thermoforming from a deformable plastic material two identical housing portions, each one of said housing portions including a plurality of integral, spaced-apart upstanding shoulders defining an inner housing portion cavity of predetermined dimension, the plurality of housing-portion shoulders defining a complementary plurality of integral ledges that are inwardly disposed relative to each other and to the housing-portion cavity, said two housing portions further being thermoformed such that when joined together the thus-joined housing portions together define at least one entry means for enabling an insect to enter the insect bait device;
snap-engaging a relatively-stiff absorbent pad into one of the housing portion cavities, the relatively-stiff pad being so dimensioned relative to the housing-cavity dimensions and to the shoulders as to be snap-engageable past the ledges for removably retaining the relatively-stiff pad in the housing-portion cavity; and
impregnating the relatively-stiff absorbent pad with an insecticidal composition and joining together said two housing portions in a manner such that the pad is located therebetween.
2. The method according to claim 1 wherein the joining-together step is achieved utilizing a heat-sealing step, an adhesive-applying step, a sonic-welding step, a radio frequency welding step, or a solvent bonded-welding step.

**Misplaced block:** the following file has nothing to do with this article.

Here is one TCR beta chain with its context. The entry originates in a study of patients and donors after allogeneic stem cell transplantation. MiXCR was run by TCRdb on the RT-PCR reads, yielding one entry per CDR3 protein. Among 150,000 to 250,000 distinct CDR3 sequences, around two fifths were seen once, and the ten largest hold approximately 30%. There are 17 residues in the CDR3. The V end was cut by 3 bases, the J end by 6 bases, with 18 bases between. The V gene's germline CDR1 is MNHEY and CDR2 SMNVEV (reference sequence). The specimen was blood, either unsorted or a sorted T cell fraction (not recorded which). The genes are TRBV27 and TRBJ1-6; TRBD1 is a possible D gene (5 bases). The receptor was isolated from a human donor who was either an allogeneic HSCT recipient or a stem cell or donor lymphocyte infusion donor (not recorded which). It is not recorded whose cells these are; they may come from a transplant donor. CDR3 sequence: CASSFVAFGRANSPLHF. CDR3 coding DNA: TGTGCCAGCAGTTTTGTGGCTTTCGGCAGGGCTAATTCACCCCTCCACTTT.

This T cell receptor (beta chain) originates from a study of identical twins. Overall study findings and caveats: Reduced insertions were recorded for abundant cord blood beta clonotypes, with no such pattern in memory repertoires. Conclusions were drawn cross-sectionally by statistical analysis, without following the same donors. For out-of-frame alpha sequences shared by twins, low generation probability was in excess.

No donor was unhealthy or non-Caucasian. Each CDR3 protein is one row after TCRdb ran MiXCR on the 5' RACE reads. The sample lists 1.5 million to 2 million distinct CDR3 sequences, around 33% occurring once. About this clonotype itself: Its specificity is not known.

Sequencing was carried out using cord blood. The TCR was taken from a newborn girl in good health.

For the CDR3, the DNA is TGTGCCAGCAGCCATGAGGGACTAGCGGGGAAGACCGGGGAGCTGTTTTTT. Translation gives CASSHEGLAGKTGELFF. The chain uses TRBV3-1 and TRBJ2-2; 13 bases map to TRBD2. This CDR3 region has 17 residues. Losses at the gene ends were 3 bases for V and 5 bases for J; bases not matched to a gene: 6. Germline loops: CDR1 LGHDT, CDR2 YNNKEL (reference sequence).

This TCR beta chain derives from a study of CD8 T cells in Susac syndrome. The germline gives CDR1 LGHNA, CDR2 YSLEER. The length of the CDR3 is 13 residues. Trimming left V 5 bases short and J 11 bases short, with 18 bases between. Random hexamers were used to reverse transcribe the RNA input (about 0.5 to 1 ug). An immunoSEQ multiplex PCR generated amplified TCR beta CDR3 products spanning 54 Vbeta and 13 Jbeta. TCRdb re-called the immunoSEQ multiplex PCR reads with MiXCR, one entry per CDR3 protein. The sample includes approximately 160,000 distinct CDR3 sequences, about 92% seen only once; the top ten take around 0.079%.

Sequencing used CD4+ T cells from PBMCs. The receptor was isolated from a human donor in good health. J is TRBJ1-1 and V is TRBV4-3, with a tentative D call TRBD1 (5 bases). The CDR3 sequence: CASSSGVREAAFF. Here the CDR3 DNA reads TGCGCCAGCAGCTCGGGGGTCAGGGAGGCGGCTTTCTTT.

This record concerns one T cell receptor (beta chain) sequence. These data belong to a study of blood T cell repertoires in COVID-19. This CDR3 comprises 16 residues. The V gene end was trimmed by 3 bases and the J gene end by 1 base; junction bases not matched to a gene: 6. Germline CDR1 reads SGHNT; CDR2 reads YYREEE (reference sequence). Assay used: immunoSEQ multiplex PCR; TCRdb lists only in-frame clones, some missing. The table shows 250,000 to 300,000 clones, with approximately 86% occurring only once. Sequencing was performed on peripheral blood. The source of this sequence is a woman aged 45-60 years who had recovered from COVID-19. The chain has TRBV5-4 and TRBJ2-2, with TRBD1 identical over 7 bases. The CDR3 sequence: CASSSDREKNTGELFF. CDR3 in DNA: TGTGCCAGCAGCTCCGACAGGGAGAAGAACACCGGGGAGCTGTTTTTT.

3. The method according to claim 2 wherein the joining-together step is achieved utilizing a solvent bonded welding step that employs methylethyl ketone as the solvent.
4. A method for manufacturing a plurality of insect bait device units, each one of the bait device units including two bait-device housing portions, the method comprising the steps of:
thermoforming from a deformable plastic material a first plurality of one of the two housing portions as well as a complementary, second plurality of the other of the two housing portions, the two housing portions being identical, each respective one of the two housing portions of the first and second housing-portion pluralities including integral, spaced-apart upstanding shoulders defining an inner housing portion cavity of predetermined dimension, the plurality of housing-portion shoulders defining a complementary plurality of integral ledges that are inwardly disposed relative to each other and to the housing-portion cavity, each one of the plurality of said one housing portions when joined together with a respective one of the complementary plurality of said other housing portions thereby providing the plurality of insect bait device units, and further being thermoformed such that when joined together the thus-joined housing portions define for each one of the plurality of thus-joined insect bait device units at least one entry means for enabling an insect to enter thereinto;
snap-engaging a relatively-stiff absorbent pad into each one of the housing portion cavities of one of the first and second housing portion pluralities, the relatively-stiff pad being so dimensioned relative to the housing-cavity dimensions and to the shoulders as to be snap-engageable past the ledges for removably retaining the relatively-stiff pad in the housing-portion cavity; and